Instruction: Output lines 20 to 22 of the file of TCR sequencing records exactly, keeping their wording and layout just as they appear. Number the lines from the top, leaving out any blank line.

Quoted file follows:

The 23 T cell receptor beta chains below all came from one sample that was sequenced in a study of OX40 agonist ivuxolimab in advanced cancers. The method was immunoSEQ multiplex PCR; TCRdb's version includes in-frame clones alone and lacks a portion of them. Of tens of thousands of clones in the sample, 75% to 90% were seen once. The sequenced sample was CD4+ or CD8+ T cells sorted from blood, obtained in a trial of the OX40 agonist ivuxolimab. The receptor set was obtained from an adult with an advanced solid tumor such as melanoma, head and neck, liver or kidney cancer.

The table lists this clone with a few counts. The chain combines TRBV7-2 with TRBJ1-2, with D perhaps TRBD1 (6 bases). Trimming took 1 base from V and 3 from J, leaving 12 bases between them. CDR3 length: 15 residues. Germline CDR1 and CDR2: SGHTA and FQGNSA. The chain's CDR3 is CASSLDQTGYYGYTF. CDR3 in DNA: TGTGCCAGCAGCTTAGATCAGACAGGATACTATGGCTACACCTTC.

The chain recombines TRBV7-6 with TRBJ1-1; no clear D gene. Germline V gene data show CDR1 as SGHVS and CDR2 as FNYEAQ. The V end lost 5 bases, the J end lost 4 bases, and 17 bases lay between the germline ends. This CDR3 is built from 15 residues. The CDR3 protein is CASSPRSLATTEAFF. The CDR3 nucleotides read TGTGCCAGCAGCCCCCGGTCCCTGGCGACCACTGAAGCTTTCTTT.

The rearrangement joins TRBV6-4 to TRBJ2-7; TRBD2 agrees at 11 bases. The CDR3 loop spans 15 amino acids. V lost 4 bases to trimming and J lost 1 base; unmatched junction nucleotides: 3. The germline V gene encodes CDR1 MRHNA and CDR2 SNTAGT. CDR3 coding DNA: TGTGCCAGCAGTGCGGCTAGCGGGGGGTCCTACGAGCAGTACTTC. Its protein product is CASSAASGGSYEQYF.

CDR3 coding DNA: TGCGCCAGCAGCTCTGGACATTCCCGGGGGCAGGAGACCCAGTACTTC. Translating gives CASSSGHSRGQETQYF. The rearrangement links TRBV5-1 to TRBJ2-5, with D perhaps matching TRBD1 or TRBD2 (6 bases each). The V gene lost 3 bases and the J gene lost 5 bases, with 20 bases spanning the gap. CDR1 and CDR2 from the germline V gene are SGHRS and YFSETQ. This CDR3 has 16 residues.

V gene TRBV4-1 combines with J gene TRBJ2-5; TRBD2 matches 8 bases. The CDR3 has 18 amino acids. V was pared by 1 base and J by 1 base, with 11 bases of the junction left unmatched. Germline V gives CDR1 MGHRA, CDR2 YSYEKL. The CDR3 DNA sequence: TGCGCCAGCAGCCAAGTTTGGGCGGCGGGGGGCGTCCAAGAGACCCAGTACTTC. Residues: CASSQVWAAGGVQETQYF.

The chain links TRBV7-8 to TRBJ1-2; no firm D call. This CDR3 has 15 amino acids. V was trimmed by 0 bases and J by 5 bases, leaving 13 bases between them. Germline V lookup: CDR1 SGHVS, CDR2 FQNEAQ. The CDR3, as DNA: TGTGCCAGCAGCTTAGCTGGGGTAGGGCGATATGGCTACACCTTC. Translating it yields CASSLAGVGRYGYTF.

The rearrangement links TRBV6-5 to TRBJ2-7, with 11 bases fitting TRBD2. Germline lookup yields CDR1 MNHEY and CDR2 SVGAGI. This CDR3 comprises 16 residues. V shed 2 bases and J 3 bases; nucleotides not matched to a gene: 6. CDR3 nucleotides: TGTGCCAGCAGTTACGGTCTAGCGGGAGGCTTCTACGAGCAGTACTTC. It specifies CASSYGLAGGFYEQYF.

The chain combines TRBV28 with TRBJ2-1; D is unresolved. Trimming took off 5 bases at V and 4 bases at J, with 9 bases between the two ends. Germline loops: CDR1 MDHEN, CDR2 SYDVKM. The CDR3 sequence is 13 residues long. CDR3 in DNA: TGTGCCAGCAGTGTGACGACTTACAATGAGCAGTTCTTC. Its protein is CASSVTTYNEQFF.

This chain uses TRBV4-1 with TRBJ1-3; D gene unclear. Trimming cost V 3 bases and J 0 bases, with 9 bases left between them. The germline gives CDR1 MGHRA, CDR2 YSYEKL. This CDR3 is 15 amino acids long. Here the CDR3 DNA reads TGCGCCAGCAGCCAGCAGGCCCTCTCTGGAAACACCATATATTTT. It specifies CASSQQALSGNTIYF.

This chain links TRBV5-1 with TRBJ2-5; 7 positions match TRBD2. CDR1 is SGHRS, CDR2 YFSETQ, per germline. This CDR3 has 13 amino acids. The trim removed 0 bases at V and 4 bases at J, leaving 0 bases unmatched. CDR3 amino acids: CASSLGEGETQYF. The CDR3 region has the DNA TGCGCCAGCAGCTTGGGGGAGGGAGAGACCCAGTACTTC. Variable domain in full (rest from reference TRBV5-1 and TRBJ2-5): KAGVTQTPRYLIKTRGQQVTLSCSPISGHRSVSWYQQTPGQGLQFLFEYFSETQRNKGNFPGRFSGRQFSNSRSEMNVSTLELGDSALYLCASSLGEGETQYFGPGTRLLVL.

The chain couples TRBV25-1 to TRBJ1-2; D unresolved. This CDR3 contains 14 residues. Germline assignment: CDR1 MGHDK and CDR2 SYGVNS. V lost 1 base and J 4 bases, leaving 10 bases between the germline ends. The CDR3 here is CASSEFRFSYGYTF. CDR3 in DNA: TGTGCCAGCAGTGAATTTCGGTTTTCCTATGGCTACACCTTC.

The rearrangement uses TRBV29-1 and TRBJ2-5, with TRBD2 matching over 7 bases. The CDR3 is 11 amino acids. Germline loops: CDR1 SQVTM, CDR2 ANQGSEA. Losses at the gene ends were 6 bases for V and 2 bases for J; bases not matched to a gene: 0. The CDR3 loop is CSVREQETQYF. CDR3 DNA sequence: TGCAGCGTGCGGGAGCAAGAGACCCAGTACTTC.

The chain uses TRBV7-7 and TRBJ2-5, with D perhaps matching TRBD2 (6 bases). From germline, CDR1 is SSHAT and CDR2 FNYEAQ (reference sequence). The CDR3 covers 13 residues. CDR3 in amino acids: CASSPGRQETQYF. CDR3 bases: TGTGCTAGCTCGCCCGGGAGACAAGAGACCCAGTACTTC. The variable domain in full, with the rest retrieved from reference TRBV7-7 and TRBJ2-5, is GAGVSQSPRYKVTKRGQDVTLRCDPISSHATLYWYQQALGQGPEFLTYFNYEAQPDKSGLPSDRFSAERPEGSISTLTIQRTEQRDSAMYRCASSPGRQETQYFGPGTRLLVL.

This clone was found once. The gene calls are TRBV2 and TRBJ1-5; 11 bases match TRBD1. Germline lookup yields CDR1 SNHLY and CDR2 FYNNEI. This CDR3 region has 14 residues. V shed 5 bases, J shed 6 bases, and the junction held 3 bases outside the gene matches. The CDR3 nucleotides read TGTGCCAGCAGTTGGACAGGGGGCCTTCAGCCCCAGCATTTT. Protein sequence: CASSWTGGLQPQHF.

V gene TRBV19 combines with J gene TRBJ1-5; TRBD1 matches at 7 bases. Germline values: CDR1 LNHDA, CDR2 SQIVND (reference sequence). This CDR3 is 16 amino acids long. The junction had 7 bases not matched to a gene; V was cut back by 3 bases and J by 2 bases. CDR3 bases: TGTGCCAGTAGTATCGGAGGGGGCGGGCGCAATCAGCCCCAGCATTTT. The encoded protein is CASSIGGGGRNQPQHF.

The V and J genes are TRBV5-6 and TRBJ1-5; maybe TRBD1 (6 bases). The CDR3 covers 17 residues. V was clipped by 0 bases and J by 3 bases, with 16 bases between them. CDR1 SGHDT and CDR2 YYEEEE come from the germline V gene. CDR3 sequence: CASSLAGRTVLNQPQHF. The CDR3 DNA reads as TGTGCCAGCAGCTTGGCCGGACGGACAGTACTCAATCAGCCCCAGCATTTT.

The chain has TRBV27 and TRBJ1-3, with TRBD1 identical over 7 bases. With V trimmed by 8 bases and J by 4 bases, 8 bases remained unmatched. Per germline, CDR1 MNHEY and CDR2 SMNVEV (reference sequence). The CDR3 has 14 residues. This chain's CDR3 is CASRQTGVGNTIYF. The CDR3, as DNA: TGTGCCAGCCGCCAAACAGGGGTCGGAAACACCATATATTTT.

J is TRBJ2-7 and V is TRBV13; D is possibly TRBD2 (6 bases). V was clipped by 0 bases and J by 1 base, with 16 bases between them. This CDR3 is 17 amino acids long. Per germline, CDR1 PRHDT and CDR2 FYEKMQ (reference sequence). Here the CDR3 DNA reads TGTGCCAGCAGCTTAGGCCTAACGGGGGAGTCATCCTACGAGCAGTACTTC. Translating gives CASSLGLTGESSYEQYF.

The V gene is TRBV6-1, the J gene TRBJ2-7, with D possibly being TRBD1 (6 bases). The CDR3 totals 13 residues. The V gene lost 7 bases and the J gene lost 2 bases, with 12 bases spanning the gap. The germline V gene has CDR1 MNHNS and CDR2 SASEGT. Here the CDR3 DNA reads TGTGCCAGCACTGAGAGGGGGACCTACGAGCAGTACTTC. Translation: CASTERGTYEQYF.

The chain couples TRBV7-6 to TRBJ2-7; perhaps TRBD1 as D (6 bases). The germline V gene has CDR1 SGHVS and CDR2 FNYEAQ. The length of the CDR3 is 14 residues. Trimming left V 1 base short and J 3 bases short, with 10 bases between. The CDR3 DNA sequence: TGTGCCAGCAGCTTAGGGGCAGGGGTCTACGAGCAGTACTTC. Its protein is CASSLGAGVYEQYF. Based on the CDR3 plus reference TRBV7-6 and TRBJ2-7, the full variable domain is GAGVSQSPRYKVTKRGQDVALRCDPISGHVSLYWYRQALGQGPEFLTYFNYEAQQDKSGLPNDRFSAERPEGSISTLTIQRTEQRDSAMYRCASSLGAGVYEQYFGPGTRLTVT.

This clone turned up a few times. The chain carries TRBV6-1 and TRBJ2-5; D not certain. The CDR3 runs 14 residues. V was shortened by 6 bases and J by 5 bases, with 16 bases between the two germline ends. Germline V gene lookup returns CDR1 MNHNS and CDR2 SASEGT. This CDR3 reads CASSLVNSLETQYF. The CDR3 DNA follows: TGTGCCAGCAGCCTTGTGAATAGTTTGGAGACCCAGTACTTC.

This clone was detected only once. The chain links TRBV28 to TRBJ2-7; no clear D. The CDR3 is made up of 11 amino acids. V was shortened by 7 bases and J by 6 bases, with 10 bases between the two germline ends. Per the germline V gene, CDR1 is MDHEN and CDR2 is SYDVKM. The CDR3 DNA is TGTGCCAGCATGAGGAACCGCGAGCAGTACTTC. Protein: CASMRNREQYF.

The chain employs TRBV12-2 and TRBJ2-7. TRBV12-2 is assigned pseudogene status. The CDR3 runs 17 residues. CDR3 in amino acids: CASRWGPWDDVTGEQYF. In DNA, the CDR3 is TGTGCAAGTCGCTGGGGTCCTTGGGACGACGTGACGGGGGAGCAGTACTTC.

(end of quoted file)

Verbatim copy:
The V gene is TRBV6-1, the J gene TRBJ2-7, with D possibly being TRBD1 (6 bases). The CDR3 totals 13 residues. The V gene lost 7 bases and the J gene lost 2 bases, with 12 bases spanning the gap. The germline V gene has CDR1 MNHNS and CDR2 SASEGT. Here the CDR3 DNA reads TGTGCCAGCACTGAGAGGGGGACCTACGAGCAGTACTTC. Translation: CASTERGTYEQYF.

The chain couples TRBV7-6 to TRBJ2-7; perhaps TRBD1 as D (6 bases). The germline V gene has CDR1 SGHVS and CDR2 FNYEAQ. The length of the CDR3 is 14 residues. Trimming left V 1 base short and J 3 bases short, with 10 bases between. The CDR3 DNA sequence: TGTGCCAGCAGCTTAGGGGCAGGGGTCTACGAGCAGTACTTC. Its protein is CASSLGAGVYEQYF. Based on the CDR3 plus reference TRBV7-6 and TRBJ2-7, the full variable domain is GAGVSQSPRYKVTKRGQDVALRCDPISGHVSLYWYRQALGQGPEFLTYFNYEAQQDKSGLPNDRFSAERPEGSISTLTIQRTEQRDSAMYRCASSLGAGVYEQYFGPGTRLTVT.

This clone turned up a few times. The chain carries TRBV6-1 and TRBJ2-5; D not certain. The CDR3 runs 14 residues. V was shortened by 6 bases and J by 5 bases, with 16 bases between the two germline ends. Germline V gene lookup returns CDR1 MNHNS and CDR2 SASEGT. This CDR3 reads CASSLVNSLETQYF. The CDR3 DNA follows: TGTGCCAGCAGCCTTGTGAATAGTTTGGAGACCCAGTACTTC.